|By Lt. Gen. Rick Lynch, Commanding General,
Installation Management Command
Given the Army’s 235-year history,
resiliency is a relatively new word in our vocabulary. We hear it often
nowadays, from the highest levels of leadership on down, as we talk
about how we are addressing the effects of nine years of conflict. There
may be a danger that someone will hear the word once too often and tune
it out as the latest buzz word. However, we need to keep talking about
it until every member of the Army community — every Soldier, Civilian
and Family member — hears it and gets the message that we want them not
only to survive, but to thrive.
A dictionary definition of resiliency is the ability to recover from
misfortune or adjust easily to change. When we in the Army talk about
resiliency, though, we are talking about more than the ability to bounce
back from adversity. We are also talking about the ability to realize
personal growth and development in the face of challenging situations.
Resiliency is rooted in physical, mental and spiritual fitness. It is
about finding the balance in your life between work, Family and self,
and living your dash — the line on the tombstone between the dates of
birth and death — to the fullest.
During the last nine years of conflict, our Soldiers, Civilians and
Family members have faced challenging situations, and, in too many
cases, tragedy. Multiple deployments and too little dwell time have
strained our relationships. We can see the stress manifest in rising
rates of divorce, domestic violence, suicide and other destructive
behaviors. We have to reverse the trends. We owe it to our Soldiers,
Civilians and Family members to help them build the resiliency they need
to cope with their challenges and come out stronger and better.
The Army is recognizing the stress and strain on our forces and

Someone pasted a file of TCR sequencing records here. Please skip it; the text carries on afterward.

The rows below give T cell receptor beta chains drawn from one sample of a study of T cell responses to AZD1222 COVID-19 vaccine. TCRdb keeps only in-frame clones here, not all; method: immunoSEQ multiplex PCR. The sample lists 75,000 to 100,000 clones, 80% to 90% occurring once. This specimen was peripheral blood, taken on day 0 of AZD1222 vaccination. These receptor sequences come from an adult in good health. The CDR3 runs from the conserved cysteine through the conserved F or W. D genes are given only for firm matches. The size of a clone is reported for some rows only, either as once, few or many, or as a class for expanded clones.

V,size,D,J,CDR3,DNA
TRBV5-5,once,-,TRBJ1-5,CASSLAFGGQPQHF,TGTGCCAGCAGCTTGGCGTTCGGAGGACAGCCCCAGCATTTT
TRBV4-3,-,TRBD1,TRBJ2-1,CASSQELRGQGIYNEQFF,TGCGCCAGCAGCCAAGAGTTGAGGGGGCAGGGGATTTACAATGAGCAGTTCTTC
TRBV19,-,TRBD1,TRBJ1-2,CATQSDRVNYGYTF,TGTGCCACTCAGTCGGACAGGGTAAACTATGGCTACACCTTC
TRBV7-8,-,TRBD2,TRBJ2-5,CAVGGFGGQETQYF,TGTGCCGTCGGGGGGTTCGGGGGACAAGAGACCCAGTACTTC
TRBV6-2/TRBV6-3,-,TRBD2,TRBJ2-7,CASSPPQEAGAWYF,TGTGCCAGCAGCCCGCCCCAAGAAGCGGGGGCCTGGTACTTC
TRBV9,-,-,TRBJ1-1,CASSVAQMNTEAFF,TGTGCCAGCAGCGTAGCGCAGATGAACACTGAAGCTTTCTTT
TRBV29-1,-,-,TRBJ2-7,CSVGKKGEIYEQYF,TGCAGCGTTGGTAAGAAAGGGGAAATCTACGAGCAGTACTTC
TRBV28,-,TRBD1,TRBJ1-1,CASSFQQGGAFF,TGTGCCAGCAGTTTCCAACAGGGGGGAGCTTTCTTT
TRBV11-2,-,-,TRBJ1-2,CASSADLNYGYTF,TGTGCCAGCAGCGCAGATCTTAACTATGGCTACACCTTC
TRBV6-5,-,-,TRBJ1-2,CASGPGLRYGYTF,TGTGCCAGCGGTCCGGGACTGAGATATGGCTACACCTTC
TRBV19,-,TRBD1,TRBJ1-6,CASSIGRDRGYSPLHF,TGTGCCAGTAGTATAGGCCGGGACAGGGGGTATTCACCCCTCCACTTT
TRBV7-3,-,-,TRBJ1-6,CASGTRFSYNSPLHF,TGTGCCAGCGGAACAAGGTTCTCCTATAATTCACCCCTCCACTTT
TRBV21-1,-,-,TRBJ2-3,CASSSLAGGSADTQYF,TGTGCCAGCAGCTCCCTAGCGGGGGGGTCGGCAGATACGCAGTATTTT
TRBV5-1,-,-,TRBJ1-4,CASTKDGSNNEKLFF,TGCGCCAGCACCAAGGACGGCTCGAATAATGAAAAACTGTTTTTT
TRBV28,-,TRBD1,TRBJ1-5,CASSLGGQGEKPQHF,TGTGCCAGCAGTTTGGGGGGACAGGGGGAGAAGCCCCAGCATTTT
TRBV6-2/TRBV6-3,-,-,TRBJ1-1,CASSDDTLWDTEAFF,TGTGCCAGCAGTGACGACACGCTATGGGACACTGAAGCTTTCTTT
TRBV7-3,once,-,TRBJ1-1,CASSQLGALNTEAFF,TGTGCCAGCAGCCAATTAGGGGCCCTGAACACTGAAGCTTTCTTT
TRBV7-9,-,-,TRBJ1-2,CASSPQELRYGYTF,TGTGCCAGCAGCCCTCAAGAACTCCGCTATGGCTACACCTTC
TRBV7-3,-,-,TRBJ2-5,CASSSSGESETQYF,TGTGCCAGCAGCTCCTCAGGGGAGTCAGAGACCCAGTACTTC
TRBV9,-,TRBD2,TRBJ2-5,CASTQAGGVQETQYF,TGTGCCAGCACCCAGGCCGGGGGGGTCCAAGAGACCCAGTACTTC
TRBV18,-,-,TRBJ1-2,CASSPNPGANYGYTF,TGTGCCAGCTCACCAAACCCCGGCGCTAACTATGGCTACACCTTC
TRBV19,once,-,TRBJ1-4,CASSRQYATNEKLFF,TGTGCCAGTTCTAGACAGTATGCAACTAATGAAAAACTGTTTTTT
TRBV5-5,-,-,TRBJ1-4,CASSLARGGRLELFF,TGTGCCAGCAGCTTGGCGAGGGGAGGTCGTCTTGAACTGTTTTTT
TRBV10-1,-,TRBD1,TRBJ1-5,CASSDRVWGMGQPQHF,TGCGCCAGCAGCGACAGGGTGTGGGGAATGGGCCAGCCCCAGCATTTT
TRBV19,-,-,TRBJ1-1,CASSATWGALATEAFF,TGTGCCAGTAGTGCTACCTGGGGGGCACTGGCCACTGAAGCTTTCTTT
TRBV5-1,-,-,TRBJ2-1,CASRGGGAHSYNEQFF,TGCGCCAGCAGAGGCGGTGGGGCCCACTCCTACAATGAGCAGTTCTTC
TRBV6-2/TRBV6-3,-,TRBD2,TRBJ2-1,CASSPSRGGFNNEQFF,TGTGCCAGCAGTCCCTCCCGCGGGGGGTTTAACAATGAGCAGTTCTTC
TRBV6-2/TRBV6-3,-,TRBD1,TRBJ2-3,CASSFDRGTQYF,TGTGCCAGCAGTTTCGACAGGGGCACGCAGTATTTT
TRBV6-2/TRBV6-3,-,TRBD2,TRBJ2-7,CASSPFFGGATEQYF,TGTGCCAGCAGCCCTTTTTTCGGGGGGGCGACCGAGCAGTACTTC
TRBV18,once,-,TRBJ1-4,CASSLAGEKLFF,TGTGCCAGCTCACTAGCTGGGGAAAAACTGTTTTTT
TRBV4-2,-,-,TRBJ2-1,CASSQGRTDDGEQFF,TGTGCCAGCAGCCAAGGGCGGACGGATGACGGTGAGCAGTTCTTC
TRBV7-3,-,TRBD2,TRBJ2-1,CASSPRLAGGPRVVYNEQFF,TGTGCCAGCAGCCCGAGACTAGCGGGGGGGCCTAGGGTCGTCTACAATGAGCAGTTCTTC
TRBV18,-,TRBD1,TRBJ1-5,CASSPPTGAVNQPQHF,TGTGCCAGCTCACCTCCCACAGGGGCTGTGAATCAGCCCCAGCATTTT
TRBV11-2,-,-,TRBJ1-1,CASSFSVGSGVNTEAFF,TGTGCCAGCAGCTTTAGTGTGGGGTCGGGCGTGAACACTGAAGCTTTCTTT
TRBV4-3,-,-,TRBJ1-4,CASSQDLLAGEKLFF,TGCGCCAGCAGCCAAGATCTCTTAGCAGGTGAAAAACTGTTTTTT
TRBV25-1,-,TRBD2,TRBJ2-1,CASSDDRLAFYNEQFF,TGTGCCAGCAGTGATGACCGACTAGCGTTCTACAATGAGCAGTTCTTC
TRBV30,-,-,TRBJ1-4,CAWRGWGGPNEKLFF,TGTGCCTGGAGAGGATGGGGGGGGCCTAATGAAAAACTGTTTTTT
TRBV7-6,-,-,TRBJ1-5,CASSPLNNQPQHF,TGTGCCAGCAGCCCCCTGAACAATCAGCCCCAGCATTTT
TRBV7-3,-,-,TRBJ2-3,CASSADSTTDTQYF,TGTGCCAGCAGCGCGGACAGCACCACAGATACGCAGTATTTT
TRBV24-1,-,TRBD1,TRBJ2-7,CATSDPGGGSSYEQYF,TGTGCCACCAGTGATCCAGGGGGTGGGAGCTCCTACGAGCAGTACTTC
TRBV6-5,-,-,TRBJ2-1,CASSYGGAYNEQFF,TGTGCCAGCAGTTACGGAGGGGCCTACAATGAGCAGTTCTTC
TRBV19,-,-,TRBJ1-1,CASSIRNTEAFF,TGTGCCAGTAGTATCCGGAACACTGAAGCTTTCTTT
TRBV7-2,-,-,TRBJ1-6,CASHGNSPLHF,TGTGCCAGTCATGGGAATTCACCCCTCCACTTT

Families. We are making resiliency a priority and a part of Army
culture, and have taken a number of steps to assess and build resiliency
in our Soldiers, Civilians and Family members. One of the initiatives is
the Comprehensive Soldier Fitness (CSF) Program. The program is designed
to enhance the resilience, readiness and potential of Soldiers,
Civilians and Family members by building strength in every area of life
— not just physical fitness, but also emotional, social, spiritual, and
CSF is mandatory for Soldiers, but geared to the whole Army community,
with components for Family members and Civilians as well. Soldiers,
Civilians and Family members begin with the Global Assessment Tool,
which measures strength in each of the five areas. The GAT is located at
the CSF website,
The results of the assessment direct an individualized training plan,
which includes virtual training, classroom training and support from
resilience experts. It is a long-term program, meant to help every
member of our community succeed in his or her job and grow personally.
Another resource that helps Soldiers, Civilians and Family members build
their resiliency are the Army Wellness Centers. Like the CSF, the
Wellness Centers are focused on prevention.
They are focused on helping individuals identify their problem areas and
make positive changes for their health and well-being. Wellness Center
programs include metabolic and fitness testing, nutrition education,